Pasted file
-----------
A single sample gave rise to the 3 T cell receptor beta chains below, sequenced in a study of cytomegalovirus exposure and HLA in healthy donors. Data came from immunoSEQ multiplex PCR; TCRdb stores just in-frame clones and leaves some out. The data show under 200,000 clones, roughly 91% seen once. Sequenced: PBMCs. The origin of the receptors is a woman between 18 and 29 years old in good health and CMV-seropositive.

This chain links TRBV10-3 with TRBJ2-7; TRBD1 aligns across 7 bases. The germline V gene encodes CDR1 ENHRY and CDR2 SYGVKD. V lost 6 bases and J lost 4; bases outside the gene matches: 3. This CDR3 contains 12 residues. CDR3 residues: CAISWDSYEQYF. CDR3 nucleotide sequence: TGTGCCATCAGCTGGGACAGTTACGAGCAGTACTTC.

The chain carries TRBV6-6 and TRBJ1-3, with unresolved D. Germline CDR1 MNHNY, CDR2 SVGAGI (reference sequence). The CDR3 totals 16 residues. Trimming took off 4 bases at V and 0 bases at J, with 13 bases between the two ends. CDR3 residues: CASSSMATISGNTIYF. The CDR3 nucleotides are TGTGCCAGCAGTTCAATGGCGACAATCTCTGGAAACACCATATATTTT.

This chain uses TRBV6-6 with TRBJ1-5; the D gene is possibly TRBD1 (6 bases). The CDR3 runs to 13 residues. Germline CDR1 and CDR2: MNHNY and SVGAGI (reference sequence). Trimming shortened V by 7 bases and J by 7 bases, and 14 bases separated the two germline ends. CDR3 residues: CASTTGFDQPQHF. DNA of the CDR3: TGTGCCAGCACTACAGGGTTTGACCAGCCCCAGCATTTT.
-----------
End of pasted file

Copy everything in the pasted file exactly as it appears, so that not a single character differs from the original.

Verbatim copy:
A single sample gave rise to the 3 T cell receptor beta chains below, sequenced in a study of cytomegalovirus exposure and HLA in healthy donors. Data came from immunoSEQ multiplex PCR; TCRdb stores just in-frame clones and leaves some out. The data show under 200,000 clones, roughly 91% seen once. Sequenced: PBMCs. The origin of the receptors is a woman between 18 and 29 years old in good health and CMV-seropositive.

This chain links TRBV10-3 with TRBJ2-7; TRBD1 aligns across 7 bases. The germline V gene encodes CDR1 ENHRY and CDR2 SYGVKD. V lost 6 bases and J lost 4; bases outside the gene matches: 3. This CDR3 contains 12 residues. CDR3 residues: CAISWDSYEQYF. CDR3 nucleotide sequence: TGTGCCATCAGCTGGGACAGTTACGAGCAGTACTTC.

The chain carries TRBV6-6 and TRBJ1-3, with unresolved D. Germline CDR1 MNHNY, CDR2 SVGAGI (reference sequence). The CDR3 totals 16 residues. Trimming took off 4 bases at V and 0 bases at J, with 13 bases between the two ends. CDR3 residues: CASSSMATISGNTIYF. The CDR3 nucleotides are TGTGCCAGCAGTTCAATGGCGACAATCTCTGGAAACACCATATATTTT.

This chain uses TRBV6-6 with TRBJ1-5; the D gene is possibly TRBD1 (6 bases). The CDR3 runs to 13 residues. Germline CDR1 and CDR2: MNHNY and SVGAGI (reference sequence). Trimming shortened V by 7 bases and J by 7 bases, and 14 bases separated the two germline ends. CDR3 residues: CASTTGFDQPQHF. DNA of the CDR3: TGTGCCAGCACTACAGGGTTTGACCAGCCCCAGCATTTT.